- Meeting abstract
- Open Access
Late steroid therapy improves gas exchange and reduces organ dysfunction in acute lung injury caused by pneumococcal pneumonia
© Current Science Ltd 1998
- Published: 1 March 1998
- Acute Lung Injury
- Steroid Therapy
- Hemodynamic Monitoring
- Glucocorticoid Therapy
- Ventilatory Strategy
Prophylactic or early glucocorticoid therapy have not proved to be useful in the treatment of acute lung injury (ALI). However, there is evidence of the beneficial effects of steroids in the fibroproliferative stage of ALI (late steroid therapy).
We analyzed the clinical data of all patients who suffered from a severe pneumococcal pneumonia during 1993–97 and were treated in the ICU at our institution. Patients who required mechanical ventilation more than 10 days (n = 18) were selected for the study. Based on empirical data, late steroid therapy was started for 11 patients because of persistent impairment of gas exchange and/or inflammatory process of the lungs, and the remaining 7 patients served as controls. Methylprednisolone was intravenously administered with a daily dose of 80 mg and 40 mg. The dosage was gradually decreased. General treatment of the patient groups was similar including lung protective ventilatory strategies, prone positioning and invasive hemodynamic monitoring The steroid therapy was started within 9.3 days (range, 7–13 days) after hospitalization. Accordingly, the values of the control group were monitored on the day 10 after hospitalization. Mortality was assessed on the day 30.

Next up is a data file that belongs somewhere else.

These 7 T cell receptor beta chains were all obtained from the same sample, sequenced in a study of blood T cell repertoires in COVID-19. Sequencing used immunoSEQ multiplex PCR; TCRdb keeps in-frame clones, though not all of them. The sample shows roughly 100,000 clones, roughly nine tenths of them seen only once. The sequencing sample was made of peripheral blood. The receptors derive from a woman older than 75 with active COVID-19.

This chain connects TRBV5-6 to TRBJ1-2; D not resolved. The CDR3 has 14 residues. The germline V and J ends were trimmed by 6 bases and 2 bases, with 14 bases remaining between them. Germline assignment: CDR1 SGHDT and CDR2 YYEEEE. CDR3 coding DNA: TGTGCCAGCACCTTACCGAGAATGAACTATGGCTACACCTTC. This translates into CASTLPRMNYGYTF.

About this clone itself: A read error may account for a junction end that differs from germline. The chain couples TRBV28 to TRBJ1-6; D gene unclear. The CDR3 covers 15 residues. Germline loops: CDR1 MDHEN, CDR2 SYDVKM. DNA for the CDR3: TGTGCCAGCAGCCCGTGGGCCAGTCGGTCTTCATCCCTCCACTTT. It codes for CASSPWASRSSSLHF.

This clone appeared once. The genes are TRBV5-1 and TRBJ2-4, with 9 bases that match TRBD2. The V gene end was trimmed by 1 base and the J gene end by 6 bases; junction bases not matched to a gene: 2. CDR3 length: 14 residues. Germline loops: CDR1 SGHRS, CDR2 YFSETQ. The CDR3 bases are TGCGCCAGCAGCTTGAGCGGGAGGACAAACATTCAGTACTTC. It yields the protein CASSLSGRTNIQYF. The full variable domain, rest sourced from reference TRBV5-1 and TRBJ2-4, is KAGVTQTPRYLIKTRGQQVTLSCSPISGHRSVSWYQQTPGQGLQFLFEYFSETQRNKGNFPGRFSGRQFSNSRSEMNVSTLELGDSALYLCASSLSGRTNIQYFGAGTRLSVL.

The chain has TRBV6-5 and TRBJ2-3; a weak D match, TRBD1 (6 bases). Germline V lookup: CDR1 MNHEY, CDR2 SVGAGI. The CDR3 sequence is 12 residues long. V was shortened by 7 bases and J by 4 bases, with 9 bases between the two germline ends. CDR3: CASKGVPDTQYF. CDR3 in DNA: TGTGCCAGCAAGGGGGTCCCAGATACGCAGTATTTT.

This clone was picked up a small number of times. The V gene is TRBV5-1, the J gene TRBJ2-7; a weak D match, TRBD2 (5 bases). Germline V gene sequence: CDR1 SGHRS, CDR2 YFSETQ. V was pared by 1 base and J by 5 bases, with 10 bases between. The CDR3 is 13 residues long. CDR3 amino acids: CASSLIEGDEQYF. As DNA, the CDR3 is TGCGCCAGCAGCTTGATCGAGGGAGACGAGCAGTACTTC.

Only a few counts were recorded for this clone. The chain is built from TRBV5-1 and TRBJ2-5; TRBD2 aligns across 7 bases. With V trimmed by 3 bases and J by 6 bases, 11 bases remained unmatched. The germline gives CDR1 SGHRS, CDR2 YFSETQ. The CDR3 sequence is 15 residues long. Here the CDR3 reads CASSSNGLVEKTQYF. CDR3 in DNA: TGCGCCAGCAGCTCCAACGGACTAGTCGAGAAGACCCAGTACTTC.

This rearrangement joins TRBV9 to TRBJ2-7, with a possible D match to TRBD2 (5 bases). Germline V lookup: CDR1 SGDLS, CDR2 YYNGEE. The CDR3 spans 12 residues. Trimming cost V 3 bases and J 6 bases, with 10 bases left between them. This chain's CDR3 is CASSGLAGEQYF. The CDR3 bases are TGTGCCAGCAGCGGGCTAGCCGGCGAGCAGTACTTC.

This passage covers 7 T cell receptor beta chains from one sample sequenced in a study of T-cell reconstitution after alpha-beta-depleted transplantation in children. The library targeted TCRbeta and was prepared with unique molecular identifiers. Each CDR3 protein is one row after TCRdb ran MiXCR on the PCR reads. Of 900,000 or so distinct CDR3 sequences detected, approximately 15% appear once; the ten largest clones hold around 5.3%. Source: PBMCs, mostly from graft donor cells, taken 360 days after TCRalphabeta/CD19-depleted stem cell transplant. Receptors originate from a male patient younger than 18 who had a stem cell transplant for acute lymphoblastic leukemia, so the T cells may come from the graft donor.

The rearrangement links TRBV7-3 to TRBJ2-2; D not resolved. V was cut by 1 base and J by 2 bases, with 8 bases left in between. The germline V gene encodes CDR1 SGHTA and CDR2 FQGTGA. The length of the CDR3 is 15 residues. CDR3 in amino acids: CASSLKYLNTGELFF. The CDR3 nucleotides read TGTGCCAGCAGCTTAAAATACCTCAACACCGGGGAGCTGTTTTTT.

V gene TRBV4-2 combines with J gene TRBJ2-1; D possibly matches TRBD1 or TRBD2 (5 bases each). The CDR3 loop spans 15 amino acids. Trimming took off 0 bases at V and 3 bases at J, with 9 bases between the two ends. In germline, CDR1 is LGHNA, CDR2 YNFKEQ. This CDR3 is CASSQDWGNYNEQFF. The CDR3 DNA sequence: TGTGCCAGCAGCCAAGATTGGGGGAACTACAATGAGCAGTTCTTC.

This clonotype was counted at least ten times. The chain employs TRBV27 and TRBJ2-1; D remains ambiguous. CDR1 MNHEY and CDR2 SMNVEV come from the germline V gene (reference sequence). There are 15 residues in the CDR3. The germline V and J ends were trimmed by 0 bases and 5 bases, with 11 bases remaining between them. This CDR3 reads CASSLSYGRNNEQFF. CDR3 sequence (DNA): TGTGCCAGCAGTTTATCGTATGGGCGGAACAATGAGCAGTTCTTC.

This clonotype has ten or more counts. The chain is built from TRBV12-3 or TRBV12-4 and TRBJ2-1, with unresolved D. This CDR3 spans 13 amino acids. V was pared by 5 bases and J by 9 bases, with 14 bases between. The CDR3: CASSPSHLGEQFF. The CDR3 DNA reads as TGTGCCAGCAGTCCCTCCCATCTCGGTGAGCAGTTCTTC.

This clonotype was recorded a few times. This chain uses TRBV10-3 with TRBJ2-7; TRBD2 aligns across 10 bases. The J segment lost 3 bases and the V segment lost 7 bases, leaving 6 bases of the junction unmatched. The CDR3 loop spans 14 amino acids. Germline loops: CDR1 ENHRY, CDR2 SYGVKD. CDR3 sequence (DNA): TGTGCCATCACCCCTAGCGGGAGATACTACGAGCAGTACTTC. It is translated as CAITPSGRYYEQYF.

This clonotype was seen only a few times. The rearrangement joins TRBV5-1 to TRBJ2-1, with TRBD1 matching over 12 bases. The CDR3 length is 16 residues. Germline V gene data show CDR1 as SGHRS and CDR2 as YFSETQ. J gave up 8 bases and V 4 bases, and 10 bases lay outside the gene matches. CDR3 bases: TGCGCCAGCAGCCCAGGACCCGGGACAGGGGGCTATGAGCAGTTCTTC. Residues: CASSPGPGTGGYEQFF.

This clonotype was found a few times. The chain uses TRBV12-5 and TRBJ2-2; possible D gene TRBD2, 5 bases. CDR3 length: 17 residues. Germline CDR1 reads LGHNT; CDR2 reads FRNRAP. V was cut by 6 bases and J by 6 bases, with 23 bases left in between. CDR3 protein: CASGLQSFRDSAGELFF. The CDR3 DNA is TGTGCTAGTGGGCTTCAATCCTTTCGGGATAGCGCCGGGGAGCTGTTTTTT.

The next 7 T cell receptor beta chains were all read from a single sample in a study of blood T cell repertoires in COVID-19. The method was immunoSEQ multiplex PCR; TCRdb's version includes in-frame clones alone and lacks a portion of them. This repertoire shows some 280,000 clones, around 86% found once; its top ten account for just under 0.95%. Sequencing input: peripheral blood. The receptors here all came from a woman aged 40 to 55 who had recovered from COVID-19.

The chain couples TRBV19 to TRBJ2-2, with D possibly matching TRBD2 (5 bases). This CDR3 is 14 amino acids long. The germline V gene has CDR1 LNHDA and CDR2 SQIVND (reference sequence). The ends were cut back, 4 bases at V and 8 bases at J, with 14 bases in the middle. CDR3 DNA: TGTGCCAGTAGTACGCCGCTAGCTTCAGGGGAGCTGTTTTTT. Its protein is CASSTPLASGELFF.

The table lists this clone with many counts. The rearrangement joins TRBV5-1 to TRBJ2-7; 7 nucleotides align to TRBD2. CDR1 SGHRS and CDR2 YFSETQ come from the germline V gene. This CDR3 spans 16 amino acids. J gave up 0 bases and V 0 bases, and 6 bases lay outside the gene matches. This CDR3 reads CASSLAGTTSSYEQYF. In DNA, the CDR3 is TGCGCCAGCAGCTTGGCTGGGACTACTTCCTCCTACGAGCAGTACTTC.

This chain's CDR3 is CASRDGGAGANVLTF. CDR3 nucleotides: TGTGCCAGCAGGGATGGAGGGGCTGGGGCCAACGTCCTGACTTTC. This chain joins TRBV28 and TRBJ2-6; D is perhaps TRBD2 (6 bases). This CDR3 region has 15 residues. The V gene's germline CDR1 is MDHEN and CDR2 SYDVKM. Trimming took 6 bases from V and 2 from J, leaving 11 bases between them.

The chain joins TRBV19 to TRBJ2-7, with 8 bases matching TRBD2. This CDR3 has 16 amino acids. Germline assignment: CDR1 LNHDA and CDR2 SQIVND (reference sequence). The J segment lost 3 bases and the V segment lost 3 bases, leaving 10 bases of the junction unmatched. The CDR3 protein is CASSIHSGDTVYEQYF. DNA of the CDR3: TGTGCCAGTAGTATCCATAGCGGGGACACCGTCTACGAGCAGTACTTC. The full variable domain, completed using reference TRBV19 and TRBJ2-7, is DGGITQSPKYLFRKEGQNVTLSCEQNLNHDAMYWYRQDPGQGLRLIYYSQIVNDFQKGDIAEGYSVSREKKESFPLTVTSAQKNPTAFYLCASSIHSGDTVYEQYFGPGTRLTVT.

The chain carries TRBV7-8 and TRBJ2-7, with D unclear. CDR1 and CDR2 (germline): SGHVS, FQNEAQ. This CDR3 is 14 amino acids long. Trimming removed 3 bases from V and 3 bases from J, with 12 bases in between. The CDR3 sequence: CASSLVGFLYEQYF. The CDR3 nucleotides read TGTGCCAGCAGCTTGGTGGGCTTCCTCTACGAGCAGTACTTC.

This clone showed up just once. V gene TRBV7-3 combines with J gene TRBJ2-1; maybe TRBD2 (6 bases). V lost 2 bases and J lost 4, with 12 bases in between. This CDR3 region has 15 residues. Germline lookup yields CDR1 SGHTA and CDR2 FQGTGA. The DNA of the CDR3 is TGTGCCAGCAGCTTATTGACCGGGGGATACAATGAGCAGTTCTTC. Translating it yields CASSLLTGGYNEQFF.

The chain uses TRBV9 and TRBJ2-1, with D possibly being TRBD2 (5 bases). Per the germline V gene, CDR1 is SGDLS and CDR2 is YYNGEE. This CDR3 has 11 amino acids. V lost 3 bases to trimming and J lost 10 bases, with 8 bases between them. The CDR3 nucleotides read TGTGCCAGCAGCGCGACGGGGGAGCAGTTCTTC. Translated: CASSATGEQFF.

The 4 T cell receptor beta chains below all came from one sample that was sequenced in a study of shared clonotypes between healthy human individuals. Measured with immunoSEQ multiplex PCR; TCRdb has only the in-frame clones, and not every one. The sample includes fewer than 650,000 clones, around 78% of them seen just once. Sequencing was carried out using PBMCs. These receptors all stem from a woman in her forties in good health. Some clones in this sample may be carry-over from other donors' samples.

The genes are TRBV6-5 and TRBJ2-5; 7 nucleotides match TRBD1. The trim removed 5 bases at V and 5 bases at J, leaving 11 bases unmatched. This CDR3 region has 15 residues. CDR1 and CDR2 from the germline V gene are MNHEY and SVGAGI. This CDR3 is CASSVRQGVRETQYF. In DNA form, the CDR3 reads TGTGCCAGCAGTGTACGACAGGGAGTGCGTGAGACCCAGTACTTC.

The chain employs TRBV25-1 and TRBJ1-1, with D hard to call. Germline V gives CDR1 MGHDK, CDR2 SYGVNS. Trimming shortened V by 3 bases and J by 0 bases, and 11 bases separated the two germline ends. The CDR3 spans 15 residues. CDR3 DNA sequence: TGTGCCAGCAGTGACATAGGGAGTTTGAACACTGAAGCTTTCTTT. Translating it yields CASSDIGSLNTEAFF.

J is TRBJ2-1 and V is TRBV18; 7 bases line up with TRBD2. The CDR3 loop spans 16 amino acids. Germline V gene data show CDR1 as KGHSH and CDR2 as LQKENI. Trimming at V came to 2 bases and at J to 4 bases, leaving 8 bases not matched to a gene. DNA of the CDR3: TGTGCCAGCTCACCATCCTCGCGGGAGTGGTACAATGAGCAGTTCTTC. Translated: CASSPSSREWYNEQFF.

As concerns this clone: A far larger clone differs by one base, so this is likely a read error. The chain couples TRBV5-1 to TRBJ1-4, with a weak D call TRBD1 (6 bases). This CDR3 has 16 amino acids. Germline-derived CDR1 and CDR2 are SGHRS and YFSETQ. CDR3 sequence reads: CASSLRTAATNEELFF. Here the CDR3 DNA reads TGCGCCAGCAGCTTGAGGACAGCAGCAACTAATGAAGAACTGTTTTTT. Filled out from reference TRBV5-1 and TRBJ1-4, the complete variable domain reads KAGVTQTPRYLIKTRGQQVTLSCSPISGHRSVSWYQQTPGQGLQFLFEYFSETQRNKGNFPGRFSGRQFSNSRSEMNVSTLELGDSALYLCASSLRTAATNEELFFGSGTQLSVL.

Age, sex, APACHE II-score and lung injury score, Multi-organ Dysfunction Score (MODS), CRP-level and PaO2/FiO2-ratio were comparable at the start of steroid therapy or day 10. The changes in CRP, MODS and PaO2/FiO2 between the day steroid treatment started (day 0) and 3 days thereafter differed significantly between the two groups.
Although the sample size of this retrospective study was small, our results support the increasing evidence of the advantages of late steroid therapy in acute lung injury.